First, disclosure. Both Ross and I are working on a “weekend” side project for Beth at Essence of the Ages describing incenses in the Essence of the Ages lines (I’m not sure when these will go live yet). Obviously, none of these will be reviewed here, but as these incenses are created by the Direct Help Foundation for EofA, I felt it important to note that before I talk about the TDHF line itself.
TDHF incenses are a little confusing in that a) there are single rolls b) there are double and triple roll sets which include incenses not available in single roll sets c) many of the sets overlap rolls, for instance you can find Kumary House, Disciple of Lhasa and Indra Mudra incenses in several sets and d) purchasing a TDHF box is going to likely be affected by one’s attraction to the artwork. Particularly on this latter point, the love and care that goes into the handpainted boxes is pretty amazing, most of them look like they’ll be reusable for quite some time. As a fan of Visionary Art, which often uses eastern religious motifs, I’m quite impressed with all of this art, the vibrant colors and the symbolism. Honestly with the 30% sale I’m almost satisfied just paying this much for these boxes.
Incense-wise, Direct Help Foundation incenses seems almost purely natural and the ingredients vibrantly fresh. So even while I don’t enjoy the entire line, when a certain scent hits the palate just right this freshness gives it a little extra oomph. On the other hand those of you who know that certain ingredients that might smell better fresh than lit know that the fully natural route also has its hazards. The first incense that comes to mind is the Cinnamon, Vanilla and Honey. That’s a gorgeous sounding combination, but despite the stick smelling amazing, once lit, the incense has the same issues as these ingredients on their own. Without essential oils, the aromatic impact isn’t too great and cinnamon is very difficult to get right (Baieido Koh is one great example).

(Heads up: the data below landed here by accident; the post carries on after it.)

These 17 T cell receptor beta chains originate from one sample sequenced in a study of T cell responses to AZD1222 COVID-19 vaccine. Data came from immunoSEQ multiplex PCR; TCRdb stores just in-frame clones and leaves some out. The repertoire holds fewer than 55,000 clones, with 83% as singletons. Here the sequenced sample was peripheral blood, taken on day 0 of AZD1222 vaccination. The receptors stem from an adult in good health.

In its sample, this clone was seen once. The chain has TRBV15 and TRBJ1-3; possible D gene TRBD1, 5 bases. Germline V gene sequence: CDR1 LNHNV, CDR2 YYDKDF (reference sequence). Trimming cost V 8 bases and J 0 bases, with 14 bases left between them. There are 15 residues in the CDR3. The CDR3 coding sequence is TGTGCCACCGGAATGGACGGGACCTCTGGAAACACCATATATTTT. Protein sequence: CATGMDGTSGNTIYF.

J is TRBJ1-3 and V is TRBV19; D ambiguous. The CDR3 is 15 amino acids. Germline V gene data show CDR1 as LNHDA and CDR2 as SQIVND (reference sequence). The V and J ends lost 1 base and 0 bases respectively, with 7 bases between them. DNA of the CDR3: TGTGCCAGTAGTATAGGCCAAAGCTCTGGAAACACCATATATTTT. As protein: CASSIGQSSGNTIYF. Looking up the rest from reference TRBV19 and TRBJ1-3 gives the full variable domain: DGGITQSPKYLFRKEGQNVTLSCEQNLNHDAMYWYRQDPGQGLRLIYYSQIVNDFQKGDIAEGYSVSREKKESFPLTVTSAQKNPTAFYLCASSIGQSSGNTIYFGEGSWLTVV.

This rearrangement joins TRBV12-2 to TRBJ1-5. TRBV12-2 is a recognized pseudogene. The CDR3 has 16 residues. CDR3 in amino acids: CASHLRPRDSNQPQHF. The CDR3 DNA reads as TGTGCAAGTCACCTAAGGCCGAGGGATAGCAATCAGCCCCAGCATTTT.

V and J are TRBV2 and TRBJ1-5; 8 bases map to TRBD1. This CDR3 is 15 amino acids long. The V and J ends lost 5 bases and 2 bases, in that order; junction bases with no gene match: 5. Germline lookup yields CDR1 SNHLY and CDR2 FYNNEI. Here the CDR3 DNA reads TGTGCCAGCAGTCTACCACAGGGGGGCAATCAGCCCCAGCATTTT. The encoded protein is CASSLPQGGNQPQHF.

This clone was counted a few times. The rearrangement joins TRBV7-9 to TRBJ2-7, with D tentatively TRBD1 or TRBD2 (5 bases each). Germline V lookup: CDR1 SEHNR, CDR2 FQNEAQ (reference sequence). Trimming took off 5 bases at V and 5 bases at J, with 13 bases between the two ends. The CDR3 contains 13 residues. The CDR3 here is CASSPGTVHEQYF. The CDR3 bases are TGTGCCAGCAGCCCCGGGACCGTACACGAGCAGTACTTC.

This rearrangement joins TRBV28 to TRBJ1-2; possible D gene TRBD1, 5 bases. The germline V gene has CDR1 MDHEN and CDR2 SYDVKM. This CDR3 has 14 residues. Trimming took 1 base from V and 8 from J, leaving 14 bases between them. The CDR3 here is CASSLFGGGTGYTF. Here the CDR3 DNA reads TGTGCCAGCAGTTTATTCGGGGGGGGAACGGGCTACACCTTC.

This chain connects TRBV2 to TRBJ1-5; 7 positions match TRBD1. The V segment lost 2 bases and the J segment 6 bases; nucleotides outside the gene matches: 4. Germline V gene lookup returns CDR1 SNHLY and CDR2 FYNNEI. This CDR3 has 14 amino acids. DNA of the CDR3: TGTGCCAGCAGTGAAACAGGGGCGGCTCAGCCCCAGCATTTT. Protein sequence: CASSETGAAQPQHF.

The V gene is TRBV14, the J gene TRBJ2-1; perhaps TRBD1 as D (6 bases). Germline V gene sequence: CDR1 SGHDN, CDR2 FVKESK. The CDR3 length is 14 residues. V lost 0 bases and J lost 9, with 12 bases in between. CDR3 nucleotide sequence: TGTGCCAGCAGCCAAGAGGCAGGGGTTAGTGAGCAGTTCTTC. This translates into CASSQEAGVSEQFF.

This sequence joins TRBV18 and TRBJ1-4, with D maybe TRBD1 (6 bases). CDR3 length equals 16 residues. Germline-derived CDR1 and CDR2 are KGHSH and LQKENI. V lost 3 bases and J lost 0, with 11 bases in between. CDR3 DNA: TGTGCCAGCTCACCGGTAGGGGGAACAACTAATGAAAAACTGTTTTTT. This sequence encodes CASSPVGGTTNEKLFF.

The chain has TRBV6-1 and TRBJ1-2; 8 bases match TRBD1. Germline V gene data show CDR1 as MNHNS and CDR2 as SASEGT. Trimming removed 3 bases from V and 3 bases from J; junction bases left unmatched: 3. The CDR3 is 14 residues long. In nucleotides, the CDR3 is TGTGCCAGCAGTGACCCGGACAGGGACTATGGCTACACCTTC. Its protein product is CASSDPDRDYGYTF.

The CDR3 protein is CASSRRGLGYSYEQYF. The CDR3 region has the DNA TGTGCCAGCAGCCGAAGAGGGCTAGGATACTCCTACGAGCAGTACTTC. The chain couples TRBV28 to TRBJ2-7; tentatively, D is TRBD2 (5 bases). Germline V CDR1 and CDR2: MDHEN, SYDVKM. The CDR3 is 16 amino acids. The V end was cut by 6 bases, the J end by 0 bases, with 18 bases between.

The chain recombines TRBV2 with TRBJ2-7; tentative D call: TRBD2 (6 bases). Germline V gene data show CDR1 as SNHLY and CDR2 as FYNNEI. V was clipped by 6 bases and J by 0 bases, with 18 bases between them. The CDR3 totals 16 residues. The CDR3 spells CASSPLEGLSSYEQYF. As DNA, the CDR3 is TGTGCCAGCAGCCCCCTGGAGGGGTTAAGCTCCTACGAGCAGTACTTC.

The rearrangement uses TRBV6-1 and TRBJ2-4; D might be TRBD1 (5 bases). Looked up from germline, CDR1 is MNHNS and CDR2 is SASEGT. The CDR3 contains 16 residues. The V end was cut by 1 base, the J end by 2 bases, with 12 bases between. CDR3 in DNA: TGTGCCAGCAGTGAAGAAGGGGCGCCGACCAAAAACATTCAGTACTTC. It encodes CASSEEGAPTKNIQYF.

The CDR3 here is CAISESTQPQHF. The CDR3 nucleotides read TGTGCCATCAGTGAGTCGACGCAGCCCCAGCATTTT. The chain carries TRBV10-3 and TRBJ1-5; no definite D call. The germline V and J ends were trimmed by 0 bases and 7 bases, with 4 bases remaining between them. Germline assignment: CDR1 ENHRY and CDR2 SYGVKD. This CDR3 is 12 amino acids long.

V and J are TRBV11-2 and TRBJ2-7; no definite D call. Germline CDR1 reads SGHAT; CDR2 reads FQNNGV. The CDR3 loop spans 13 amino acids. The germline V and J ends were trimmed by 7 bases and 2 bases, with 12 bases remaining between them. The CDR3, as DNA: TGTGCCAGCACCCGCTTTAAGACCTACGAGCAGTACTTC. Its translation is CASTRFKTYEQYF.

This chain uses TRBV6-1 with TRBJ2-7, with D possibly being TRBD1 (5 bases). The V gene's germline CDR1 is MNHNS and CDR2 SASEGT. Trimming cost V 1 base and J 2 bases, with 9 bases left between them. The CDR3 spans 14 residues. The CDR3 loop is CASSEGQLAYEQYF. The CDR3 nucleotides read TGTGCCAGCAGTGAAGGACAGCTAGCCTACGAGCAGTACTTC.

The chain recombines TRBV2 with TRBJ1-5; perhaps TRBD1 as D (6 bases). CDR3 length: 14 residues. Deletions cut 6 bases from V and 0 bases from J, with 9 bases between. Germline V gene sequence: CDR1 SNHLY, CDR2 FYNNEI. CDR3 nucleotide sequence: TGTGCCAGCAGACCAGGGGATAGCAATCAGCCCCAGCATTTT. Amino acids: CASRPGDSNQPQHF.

On the other hand, when TDHF do get it right, they hit bulls eye. The two-shot punch in the Magic Works box (now out of stock unfortunately) of Myrrlin and Amberlin is very fine, particularly the latter incense. Here we’re combining ingredients and I’m starting to feel this is where the Tibetan style really excels. The Magic Tantra box, also deleted, has the incense I liked the most in it, The Druid (moss, roots and resin), which even has slight hints of the same herbs in the Tibetan Medical College Holy Land and Nectar. Above all, none of the incenses are overstuffed with cheap cedar woor or other fillers and quite a few of them are surprisingly low smoke for Tibetan incenses. For example Ebionite probably has the same smoke content that Shoyeido’s Aesthetics series has.
A few minor comments on some of the others: Nag Champa seems fairly typical of Tibetan incenses in this mode, much drier than the Indian equivalents without the rich perfume oils. The Blue Lotus has a pretty nice Lotus aroma, although perhaps a bit too floral overall for my tastes. The musk in the high end Tibetans basically make the TDHF Green Musk a wash, there’s just no comparison. The multi-ingredient blend Kumary House (2006) is quite zesty with a slightly unpredictable nature and lots of evergreens. Himalayan Jhakri is very woody with slight spice and a very dry character.
While I’m obviously not close to finished evaluating these incenses, it’s hard not to see a highly level of quality at work here, even if the aromatic nature of these incenses are tempered by the rare or absent use of essential oils (or perhaps they’re just applied judiciously here, I’m not totally sure). But with 30% off and the incredible artwork, it’s hard to not suggest that you all give a box or two a try before the next wave comes in. At the very least it’ll be a place to store other Tibetans that come in the rattier paper packaging.